Widely considered to be one of – if not the – best game’s of last generation, Naughty Dog struck a chord with The Last of Us, a post-apocalyptic tale of survival lined with engaging characters, nerve-shredding moments and a wonderfully realized game world. It may came to your surprise, then, that prior to release the studio believed that the new IP “was going to tank.”
Speaking during PlayStation’s ongoing Conversations with Creators web series, Co-Director Bruce Straley even went so far as to the say that he worried the third-person adventure game would tarnish the Naughty Dog brand.
“We though it was going to tank. We thought we were going to ruin the name and image [of Naughty Dog] that’s been so heartily built for years with blood, sweat, and tears,” he explained. “We thought we were ruining Naughty Dog’s image.”
It’s a frank admission from a studio that prizes itself on genre-defining releases. Not only that, but it also underlines the internal pressures, and perhaps internal standards, that were looming over The Last of Us before it hit the market two years ago. For Lead designer Anthony Newman, though, these problems weren’t necessarily in relation to the game’s story or performance capture; instead, he believed that technical hiccups would have ultimately been TLoU’s undoing.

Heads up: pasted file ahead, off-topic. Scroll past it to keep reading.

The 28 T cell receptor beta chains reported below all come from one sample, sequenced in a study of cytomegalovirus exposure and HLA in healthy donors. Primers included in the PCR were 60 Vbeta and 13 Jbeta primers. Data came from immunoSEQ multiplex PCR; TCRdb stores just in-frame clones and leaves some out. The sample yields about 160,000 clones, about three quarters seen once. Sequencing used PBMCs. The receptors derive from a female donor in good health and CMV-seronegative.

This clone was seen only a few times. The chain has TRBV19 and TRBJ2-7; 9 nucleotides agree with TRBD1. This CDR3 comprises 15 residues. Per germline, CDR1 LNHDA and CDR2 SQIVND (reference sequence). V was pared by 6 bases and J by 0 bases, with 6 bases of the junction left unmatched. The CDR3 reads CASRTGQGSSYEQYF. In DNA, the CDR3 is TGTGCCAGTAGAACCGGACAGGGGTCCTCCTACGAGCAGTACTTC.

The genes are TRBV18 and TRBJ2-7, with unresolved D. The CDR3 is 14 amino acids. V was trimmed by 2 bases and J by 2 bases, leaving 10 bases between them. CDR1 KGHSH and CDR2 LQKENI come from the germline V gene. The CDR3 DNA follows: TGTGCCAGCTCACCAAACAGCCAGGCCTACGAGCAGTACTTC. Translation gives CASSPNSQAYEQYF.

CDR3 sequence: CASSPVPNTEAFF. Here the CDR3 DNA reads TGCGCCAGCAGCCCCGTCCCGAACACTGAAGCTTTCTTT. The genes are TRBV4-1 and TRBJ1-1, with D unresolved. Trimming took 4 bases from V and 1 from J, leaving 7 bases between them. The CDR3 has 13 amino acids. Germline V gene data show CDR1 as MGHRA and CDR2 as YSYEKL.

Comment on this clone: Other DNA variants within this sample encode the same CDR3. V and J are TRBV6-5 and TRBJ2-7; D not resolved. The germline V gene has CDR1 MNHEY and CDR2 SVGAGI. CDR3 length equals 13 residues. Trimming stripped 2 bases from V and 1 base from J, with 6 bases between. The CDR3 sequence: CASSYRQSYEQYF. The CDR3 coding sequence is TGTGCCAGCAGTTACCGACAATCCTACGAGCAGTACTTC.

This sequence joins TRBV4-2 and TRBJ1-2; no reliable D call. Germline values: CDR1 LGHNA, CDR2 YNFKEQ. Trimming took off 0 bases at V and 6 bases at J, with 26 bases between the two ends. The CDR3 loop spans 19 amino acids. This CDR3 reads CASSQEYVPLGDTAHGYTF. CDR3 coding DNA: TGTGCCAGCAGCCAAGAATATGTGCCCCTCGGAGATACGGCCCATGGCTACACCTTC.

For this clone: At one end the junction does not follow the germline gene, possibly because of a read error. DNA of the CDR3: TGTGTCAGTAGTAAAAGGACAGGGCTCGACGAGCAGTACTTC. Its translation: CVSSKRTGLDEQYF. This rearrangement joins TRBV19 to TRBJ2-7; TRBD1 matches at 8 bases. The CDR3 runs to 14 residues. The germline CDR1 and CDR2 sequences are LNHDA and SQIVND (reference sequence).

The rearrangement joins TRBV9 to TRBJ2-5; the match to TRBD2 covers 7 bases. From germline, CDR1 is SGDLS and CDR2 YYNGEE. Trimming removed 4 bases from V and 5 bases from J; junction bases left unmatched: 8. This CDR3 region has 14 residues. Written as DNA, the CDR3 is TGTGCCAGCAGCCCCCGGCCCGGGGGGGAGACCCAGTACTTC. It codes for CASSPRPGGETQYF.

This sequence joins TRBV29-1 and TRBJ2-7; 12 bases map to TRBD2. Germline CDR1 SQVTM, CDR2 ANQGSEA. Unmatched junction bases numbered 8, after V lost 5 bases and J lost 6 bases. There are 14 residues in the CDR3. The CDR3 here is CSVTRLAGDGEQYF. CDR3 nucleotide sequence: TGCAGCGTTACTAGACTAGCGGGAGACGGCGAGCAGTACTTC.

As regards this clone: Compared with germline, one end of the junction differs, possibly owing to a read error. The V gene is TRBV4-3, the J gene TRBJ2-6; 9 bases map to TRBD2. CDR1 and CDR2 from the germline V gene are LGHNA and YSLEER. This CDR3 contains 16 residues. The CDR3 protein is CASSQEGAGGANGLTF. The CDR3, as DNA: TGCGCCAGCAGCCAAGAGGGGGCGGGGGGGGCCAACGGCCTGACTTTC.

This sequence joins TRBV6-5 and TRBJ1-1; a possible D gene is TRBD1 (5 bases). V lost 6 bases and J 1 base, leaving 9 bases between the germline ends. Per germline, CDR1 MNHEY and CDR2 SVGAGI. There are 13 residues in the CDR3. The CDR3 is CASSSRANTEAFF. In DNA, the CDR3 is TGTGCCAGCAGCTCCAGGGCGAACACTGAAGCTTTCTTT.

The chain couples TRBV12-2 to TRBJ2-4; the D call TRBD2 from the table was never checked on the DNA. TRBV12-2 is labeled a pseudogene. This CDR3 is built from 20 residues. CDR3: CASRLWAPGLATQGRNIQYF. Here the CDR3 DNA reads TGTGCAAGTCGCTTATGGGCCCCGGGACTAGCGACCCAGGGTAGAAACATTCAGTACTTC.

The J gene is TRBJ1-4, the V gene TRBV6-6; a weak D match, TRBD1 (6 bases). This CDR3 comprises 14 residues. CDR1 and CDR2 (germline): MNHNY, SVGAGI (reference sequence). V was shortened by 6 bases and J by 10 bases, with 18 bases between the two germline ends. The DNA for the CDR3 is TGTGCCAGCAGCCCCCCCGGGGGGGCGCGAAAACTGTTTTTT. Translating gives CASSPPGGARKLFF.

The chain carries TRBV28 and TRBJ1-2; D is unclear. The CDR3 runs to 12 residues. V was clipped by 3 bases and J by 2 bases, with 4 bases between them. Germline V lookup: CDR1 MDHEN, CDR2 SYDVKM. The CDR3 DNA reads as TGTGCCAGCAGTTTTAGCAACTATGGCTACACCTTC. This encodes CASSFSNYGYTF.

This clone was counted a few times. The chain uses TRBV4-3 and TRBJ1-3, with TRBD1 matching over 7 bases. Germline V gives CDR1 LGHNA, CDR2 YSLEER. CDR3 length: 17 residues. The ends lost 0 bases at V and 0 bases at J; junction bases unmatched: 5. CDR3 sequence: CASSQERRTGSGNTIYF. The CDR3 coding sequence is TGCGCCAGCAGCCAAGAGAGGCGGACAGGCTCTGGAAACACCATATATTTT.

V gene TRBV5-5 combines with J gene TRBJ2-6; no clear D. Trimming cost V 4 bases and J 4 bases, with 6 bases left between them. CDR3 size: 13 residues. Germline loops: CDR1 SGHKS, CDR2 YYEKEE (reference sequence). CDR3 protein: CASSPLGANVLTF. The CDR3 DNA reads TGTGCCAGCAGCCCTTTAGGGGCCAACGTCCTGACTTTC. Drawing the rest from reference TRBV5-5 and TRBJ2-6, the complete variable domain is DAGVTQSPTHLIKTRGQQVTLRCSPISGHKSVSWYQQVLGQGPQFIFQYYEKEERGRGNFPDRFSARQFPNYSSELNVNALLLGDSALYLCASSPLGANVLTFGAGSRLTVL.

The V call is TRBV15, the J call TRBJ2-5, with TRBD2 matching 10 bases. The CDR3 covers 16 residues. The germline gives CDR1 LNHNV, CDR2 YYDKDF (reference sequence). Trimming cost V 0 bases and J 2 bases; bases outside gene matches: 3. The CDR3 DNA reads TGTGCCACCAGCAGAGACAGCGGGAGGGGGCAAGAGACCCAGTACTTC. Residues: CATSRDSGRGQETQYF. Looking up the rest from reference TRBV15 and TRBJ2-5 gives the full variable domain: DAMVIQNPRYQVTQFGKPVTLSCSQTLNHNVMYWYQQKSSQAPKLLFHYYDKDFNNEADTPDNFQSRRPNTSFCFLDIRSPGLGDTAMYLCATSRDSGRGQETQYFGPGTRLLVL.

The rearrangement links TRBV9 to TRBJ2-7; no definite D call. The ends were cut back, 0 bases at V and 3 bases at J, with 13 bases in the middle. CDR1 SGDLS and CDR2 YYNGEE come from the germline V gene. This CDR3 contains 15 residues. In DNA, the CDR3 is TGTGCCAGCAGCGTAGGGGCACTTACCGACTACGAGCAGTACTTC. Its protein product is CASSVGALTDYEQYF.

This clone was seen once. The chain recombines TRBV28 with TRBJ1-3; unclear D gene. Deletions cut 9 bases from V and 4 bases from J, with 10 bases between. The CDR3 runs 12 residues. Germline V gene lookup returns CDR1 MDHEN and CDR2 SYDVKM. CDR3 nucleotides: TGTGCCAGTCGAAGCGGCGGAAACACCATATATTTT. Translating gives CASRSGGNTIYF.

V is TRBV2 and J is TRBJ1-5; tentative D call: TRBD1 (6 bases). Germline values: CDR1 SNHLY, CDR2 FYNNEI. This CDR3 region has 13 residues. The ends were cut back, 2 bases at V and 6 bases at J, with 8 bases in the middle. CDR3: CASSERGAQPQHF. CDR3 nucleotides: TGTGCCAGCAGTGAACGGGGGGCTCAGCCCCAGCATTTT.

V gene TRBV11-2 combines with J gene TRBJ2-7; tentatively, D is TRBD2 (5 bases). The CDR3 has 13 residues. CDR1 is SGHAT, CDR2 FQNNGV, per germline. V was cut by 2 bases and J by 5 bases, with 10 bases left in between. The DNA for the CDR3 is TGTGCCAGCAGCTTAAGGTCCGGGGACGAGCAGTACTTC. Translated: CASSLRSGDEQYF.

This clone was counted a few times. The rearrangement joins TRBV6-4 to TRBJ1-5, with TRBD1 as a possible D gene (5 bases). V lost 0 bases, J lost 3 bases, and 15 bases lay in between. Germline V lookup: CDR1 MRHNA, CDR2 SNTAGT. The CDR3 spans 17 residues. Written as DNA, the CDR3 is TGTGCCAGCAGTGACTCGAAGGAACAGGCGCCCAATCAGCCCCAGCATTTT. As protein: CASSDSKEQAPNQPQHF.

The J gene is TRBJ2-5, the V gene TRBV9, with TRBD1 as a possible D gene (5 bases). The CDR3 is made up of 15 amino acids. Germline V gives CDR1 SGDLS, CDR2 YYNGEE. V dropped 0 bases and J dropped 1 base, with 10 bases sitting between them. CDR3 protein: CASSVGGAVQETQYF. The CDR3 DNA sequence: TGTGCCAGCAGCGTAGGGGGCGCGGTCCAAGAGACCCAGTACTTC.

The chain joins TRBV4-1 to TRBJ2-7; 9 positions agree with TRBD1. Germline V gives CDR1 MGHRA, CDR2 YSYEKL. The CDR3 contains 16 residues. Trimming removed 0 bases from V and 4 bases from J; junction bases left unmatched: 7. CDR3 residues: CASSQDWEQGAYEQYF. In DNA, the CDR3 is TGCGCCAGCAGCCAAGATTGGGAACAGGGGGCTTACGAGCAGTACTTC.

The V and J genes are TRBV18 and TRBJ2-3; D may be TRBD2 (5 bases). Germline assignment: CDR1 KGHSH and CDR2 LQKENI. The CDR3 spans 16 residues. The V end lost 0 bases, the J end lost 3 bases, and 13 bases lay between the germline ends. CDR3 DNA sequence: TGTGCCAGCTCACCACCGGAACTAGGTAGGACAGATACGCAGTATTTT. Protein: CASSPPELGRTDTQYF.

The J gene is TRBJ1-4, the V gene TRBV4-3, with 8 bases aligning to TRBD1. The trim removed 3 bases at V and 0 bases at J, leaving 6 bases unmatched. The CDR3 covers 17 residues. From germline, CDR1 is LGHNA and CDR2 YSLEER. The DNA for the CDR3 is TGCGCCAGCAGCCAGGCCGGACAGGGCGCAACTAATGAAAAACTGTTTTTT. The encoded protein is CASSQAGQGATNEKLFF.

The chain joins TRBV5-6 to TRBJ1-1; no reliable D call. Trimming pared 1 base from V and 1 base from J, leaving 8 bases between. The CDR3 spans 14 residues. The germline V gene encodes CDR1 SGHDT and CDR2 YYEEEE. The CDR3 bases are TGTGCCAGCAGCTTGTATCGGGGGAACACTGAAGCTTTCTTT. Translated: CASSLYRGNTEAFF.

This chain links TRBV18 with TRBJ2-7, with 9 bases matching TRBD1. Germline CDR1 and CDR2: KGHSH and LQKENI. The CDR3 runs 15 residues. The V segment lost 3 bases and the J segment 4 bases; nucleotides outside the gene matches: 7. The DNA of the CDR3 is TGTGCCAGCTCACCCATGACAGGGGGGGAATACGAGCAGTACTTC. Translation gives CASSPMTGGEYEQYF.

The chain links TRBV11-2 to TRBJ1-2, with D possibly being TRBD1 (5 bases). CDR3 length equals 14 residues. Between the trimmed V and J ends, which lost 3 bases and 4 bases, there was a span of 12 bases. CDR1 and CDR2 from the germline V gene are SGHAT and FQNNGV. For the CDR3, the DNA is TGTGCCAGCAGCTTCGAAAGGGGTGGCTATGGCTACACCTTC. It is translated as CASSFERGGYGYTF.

“A big part of it was on the mechanical side; I thought, ‘We’ll be lucky to scrape by with an 85 Metacritic.’ Just because it wasn’t gelling,” Newman said. “It wasn’t coming together. So it was really a a set of really lucky breaks in terms of gameplay decisions we made that really made everything fall into place and turned it into a fun game.”
As you may recall, Naughty Dog opted to delay The Last of Us by around a fortnight as it was nearing its summer release. In hindsight, many of the developers cite this crucial two-week extension was the saving grace that dragged the game from an 8 to a 10, effectively creating one of the more memorable releases of a generation.